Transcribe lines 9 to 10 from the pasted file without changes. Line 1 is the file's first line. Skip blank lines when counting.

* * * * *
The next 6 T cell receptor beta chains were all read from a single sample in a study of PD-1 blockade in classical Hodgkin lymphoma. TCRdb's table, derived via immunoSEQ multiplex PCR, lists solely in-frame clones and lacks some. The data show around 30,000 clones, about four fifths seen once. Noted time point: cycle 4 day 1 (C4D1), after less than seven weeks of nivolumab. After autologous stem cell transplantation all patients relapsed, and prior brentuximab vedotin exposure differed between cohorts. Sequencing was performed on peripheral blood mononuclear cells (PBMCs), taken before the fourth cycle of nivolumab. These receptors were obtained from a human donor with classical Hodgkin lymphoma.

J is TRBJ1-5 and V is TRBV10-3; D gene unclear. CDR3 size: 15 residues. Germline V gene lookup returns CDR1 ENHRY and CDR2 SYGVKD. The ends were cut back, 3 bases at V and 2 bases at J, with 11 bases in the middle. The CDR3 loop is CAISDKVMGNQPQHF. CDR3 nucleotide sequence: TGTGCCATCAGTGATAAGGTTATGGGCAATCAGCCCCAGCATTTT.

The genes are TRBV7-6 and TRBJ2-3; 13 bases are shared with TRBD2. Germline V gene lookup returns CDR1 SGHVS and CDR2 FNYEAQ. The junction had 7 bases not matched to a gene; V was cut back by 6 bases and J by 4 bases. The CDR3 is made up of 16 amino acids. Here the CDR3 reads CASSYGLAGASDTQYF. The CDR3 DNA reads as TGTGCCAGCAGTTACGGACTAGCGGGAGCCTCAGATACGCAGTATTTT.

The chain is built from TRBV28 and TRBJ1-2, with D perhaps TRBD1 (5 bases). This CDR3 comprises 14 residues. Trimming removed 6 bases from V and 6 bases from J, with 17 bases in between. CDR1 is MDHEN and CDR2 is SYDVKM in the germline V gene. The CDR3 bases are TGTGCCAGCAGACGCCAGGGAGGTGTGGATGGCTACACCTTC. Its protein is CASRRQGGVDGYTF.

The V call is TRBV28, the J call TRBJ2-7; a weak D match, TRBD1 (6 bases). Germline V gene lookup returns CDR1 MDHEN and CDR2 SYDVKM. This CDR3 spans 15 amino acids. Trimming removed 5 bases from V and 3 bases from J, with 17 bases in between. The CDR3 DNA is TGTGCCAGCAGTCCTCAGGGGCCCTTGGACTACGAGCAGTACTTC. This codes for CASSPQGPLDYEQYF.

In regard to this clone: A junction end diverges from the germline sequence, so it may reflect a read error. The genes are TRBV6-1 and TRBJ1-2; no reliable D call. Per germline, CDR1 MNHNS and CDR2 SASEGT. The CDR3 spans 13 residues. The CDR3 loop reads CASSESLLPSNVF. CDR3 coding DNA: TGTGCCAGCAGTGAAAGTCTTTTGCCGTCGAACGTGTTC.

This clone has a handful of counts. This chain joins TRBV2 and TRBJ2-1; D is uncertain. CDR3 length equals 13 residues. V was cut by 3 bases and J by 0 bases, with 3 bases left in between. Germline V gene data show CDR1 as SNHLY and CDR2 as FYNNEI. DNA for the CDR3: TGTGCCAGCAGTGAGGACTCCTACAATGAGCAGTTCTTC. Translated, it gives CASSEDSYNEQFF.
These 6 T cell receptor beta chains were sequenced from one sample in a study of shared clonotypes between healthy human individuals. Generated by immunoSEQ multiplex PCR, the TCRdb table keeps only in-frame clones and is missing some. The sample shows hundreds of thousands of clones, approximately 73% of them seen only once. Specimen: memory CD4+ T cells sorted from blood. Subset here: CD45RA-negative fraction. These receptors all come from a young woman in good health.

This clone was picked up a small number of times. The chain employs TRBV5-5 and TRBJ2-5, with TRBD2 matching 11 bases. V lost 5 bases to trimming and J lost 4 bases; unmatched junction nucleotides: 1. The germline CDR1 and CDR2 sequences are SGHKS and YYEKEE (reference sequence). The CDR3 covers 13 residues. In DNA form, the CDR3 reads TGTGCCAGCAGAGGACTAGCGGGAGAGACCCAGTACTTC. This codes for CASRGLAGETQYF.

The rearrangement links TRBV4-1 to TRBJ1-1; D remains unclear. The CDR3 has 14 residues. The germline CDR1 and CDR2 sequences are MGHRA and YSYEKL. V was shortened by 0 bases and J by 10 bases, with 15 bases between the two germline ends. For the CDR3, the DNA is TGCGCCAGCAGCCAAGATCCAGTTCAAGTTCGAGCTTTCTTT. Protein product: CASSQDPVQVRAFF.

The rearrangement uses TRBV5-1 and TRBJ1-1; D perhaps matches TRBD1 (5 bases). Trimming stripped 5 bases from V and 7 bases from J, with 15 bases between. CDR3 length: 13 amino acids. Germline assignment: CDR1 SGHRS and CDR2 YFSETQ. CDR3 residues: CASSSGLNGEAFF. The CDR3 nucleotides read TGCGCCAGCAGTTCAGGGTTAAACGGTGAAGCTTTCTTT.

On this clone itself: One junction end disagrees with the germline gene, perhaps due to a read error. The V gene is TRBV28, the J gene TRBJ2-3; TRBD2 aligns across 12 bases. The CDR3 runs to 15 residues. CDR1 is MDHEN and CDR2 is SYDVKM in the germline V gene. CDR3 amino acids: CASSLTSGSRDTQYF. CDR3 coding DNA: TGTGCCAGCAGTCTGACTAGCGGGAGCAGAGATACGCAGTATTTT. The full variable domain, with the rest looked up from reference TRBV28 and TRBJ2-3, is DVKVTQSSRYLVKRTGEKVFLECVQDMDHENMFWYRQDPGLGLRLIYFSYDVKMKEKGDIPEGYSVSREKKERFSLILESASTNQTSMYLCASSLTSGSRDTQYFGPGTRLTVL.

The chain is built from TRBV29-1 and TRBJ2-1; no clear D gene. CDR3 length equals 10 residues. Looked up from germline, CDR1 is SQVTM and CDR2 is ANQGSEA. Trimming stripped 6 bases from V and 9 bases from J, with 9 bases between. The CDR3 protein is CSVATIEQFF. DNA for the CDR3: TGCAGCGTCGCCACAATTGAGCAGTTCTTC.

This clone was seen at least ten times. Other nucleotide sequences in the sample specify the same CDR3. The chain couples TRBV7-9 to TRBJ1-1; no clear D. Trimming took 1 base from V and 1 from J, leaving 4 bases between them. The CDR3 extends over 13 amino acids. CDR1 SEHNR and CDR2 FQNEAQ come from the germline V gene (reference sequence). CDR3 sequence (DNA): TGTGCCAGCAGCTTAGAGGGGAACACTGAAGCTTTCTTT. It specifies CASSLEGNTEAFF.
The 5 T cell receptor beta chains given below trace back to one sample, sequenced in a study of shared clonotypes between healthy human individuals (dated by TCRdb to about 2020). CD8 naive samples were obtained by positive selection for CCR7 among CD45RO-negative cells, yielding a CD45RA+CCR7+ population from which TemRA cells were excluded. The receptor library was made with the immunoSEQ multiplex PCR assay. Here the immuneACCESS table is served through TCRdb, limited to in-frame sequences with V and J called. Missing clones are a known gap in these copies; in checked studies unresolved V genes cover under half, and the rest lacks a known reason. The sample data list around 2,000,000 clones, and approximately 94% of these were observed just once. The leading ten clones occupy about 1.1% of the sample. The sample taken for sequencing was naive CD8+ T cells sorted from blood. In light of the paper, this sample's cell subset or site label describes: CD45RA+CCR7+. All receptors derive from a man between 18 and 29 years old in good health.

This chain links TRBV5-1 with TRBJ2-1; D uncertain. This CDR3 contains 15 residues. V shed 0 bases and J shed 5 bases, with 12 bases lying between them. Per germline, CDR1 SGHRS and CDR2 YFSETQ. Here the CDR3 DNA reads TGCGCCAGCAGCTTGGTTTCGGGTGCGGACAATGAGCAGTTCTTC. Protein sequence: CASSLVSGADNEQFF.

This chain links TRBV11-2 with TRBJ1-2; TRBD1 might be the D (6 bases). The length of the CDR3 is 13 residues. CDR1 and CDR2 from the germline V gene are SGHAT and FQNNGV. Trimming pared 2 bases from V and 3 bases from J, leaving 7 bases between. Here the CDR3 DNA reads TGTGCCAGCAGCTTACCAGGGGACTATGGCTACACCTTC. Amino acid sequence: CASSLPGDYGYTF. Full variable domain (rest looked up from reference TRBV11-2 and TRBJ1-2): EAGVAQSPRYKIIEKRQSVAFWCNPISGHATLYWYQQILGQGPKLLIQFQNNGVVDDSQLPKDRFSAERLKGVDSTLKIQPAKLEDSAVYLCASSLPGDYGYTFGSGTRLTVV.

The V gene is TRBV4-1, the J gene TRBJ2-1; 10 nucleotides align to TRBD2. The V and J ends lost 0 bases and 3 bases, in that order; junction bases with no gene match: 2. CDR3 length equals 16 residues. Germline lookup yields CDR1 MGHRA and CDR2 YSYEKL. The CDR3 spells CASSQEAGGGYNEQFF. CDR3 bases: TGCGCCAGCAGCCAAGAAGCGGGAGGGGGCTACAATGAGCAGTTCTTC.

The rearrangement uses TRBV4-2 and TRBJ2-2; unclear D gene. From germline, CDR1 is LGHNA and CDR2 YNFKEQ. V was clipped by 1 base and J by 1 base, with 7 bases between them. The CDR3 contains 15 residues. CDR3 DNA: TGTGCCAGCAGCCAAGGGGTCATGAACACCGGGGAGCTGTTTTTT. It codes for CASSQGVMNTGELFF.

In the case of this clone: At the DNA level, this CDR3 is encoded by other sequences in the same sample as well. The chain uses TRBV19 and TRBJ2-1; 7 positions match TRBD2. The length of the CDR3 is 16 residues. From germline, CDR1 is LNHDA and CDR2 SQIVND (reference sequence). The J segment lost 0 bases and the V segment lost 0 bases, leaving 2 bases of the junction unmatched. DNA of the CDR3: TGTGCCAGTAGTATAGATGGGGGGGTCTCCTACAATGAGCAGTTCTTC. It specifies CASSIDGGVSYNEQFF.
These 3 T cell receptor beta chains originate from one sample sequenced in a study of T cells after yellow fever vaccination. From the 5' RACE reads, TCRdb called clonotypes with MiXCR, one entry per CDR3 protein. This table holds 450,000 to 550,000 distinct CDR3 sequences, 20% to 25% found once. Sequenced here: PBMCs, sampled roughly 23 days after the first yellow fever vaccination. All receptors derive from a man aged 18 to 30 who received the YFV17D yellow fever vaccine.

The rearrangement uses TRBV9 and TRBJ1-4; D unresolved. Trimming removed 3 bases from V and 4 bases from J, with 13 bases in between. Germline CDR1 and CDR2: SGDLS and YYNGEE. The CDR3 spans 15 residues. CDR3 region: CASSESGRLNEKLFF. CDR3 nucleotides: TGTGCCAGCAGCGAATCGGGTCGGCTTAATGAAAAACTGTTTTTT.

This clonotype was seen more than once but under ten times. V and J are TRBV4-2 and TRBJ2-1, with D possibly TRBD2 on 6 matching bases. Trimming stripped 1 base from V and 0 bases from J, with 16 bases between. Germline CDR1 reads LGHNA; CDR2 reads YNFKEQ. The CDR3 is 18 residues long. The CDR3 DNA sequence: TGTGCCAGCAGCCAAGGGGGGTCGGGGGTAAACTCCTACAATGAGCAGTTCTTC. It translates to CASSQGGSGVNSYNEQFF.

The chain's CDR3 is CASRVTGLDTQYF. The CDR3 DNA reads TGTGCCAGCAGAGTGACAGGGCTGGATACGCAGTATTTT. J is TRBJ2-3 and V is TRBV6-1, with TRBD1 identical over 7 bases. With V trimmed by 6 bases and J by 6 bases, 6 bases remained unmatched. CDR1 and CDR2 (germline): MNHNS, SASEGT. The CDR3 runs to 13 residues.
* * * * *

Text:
This clone was picked up a small number of times. The chain employs TRBV5-5 and TRBJ2-5, with TRBD2 matching 11 bases. V lost 5 bases to trimming and J lost 4 bases; unmatched junction nucleotides: 1. The germline CDR1 and CDR2 sequences are SGHKS and YYEKEE (reference sequence). The CDR3 covers 13 residues. In DNA form, the CDR3 reads TGTGCCAGCAGAGGACTAGCGGGAGAGACCCAGTACTTC. This codes for CASRGLAGETQYF.

The rearrangement links TRBV4-1 to TRBJ1-1; D remains unclear. The CDR3 has 14 residues. The germline CDR1 and CDR2 sequences are MGHRA and YSYEKL. V was shortened by 0 bases and J by 10 bases, with 15 bases between the two germline ends. For the CDR3, the DNA is TGCGCCAGCAGCCAAGATCCAGTTCAAGTTCGAGCTTTCTTT. Protein product: CASSQDPVQVRAFF.